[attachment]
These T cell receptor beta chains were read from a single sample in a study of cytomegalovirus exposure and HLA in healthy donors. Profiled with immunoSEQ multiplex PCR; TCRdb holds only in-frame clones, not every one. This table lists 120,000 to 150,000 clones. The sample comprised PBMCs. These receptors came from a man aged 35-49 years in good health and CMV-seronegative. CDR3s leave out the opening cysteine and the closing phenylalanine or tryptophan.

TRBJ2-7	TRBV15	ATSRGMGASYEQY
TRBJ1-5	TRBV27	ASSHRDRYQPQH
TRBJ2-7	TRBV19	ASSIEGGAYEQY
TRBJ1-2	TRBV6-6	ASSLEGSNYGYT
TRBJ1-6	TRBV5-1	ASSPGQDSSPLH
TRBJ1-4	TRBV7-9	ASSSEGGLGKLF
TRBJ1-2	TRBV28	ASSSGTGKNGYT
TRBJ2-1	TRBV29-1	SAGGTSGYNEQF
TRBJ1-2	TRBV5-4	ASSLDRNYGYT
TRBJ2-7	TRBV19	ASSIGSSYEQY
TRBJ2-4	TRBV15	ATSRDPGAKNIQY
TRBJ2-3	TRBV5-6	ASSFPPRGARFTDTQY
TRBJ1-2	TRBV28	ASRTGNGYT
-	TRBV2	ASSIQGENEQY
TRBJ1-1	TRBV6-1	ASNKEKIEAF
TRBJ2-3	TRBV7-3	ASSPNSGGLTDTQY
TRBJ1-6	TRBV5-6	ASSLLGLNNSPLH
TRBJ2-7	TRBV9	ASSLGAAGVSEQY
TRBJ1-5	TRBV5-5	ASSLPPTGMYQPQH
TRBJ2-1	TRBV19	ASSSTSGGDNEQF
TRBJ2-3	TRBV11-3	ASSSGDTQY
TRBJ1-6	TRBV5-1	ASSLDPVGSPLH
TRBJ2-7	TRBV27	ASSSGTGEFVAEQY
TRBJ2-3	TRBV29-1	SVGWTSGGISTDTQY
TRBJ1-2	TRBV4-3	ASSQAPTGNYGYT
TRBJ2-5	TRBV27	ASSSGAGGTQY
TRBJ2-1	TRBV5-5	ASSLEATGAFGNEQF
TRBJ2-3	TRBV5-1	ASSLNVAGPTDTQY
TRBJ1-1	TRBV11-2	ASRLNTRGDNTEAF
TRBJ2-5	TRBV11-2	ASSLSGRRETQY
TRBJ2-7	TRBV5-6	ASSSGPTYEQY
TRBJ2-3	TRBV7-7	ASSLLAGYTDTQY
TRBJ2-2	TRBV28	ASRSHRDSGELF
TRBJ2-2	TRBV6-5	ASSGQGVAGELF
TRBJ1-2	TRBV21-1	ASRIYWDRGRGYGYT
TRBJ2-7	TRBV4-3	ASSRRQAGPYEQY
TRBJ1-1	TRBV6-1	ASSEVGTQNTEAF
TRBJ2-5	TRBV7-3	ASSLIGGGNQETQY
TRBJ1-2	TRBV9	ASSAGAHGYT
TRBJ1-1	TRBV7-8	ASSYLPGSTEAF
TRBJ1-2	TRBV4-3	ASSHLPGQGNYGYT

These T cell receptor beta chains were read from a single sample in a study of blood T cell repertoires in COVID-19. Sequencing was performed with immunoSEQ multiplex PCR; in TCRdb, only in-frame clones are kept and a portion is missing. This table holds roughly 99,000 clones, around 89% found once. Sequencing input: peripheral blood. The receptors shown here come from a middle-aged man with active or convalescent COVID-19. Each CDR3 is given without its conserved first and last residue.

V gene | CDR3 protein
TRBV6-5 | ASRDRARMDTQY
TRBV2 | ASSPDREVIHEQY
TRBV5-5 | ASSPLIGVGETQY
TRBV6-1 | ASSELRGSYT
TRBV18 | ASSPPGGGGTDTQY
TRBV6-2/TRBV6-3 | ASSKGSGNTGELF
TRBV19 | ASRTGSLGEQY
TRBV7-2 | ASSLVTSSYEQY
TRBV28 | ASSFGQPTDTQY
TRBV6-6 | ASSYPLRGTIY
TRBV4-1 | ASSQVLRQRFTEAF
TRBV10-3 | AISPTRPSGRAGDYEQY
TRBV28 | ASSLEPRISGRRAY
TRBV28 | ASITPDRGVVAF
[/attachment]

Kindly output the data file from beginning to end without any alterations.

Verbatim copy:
These T cell receptor beta chains were read from a single sample in a study of cytomegalovirus exposure and HLA in healthy donors. Profiled with immunoSEQ multiplex PCR; TCRdb holds only in-frame clones, not every one. This table lists 120,000 to 150,000 clones. The sample comprised PBMCs. These receptors came from a man aged 35-49 years in good health and CMV-seronegative. CDR3s leave out the opening cysteine and the closing phenylalanine or tryptophan.

TRBJ2-7	TRBV15	ATSRGMGASYEQY
TRBJ1-5	TRBV27	ASSHRDRYQPQH
TRBJ2-7	TRBV19	ASSIEGGAYEQY
TRBJ1-2	TRBV6-6	ASSLEGSNYGYT
TRBJ1-6	TRBV5-1	ASSPGQDSSPLH
TRBJ1-4	TRBV7-9	ASSSEGGLGKLF
TRBJ1-2	TRBV28	ASSSGTGKNGYT
TRBJ2-1	TRBV29-1	SAGGTSGYNEQF
TRBJ1-2	TRBV5-4	ASSLDRNYGYT
TRBJ2-7	TRBV19	ASSIGSSYEQY
TRBJ2-4	TRBV15	ATSRDPGAKNIQY
TRBJ2-3	TRBV5-6	ASSFPPRGARFTDTQY
TRBJ1-2	TRBV28	ASRTGNGYT
-	TRBV2	ASSIQGENEQY
TRBJ1-1	TRBV6-1	ASNKEKIEAF
TRBJ2-3	TRBV7-3	ASSPNSGGLTDTQY
TRBJ1-6	TRBV5-6	ASSLLGLNNSPLH
TRBJ2-7	TRBV9	ASSLGAAGVSEQY
TRBJ1-5	TRBV5-5	ASSLPPTGMYQPQH
TRBJ2-1	TRBV19	ASSSTSGGDNEQF
TRBJ2-3	TRBV11-3	ASSSGDTQY
TRBJ1-6	TRBV5-1	ASSLDPVGSPLH
TRBJ2-7	TRBV27	ASSSGTGEFVAEQY
TRBJ2-3	TRBV29-1	SVGWTSGGISTDTQY
TRBJ1-2	TRBV4-3	ASSQAPTGNYGYT
TRBJ2-5	TRBV27	ASSSGAGGTQY
TRBJ2-1	TRBV5-5	ASSLEATGAFGNEQF
TRBJ2-3	TRBV5-1	ASSLNVAGPTDTQY
TRBJ1-1	TRBV11-2	ASRLNTRGDNTEAF
TRBJ2-5	TRBV11-2	ASSLSGRRETQY
TRBJ2-7	TRBV5-6	ASSSGPTYEQY
TRBJ2-3	TRBV7-7	ASSLLAGYTDTQY
TRBJ2-2	TRBV28	ASRSHRDSGELF
TRBJ2-2	TRBV6-5	ASSGQGVAGELF
TRBJ1-2	TRBV21-1	ASRIYWDRGRGYGYT
TRBJ2-7	TRBV4-3	ASSRRQAGPYEQY
TRBJ1-1	TRBV6-1	ASSEVGTQNTEAF
TRBJ2-5	TRBV7-3	ASSLIGGGNQETQY
TRBJ1-2	TRBV9	ASSAGAHGYT
TRBJ1-1	TRBV7-8	ASSYLPGSTEAF
TRBJ1-2	TRBV4-3	ASSHLPGQGNYGYT

These T cell receptor beta chains were read from a single sample in a study of blood T cell repertoires in COVID-19. Sequencing was performed with immunoSEQ multiplex PCR; in TCRdb, only in-frame clones are kept and a portion is missing. This table holds roughly 99,000 clones, around 89% found once. Sequencing input: peripheral blood. The receptors shown here come from a middle-aged man with active or convalescent COVID-19. Each CDR3 is given without its conserved first and last residue.

V gene | CDR3 protein
TRBV6-5 | ASRDRARMDTQY
TRBV2 | ASSPDREVIHEQY
TRBV5-5 | ASSPLIGVGETQY
TRBV6-1 | ASSELRGSYT
TRBV18 | ASSPPGGGGTDTQY
TRBV6-2/TRBV6-3 | ASSKGSGNTGELF
TRBV19 | ASRTGSLGEQY
TRBV7-2 | ASSLVTSSYEQY
TRBV28 | ASSFGQPTDTQY
TRBV6-6 | ASSYPLRGTIY
TRBV4-1 | ASSQVLRQRFTEAF
TRBV10-3 | AISPTRPSGRAGDYEQY
TRBV28 | ASSLEPRISGRRAY
TRBV28 | ASITPDRGVVAF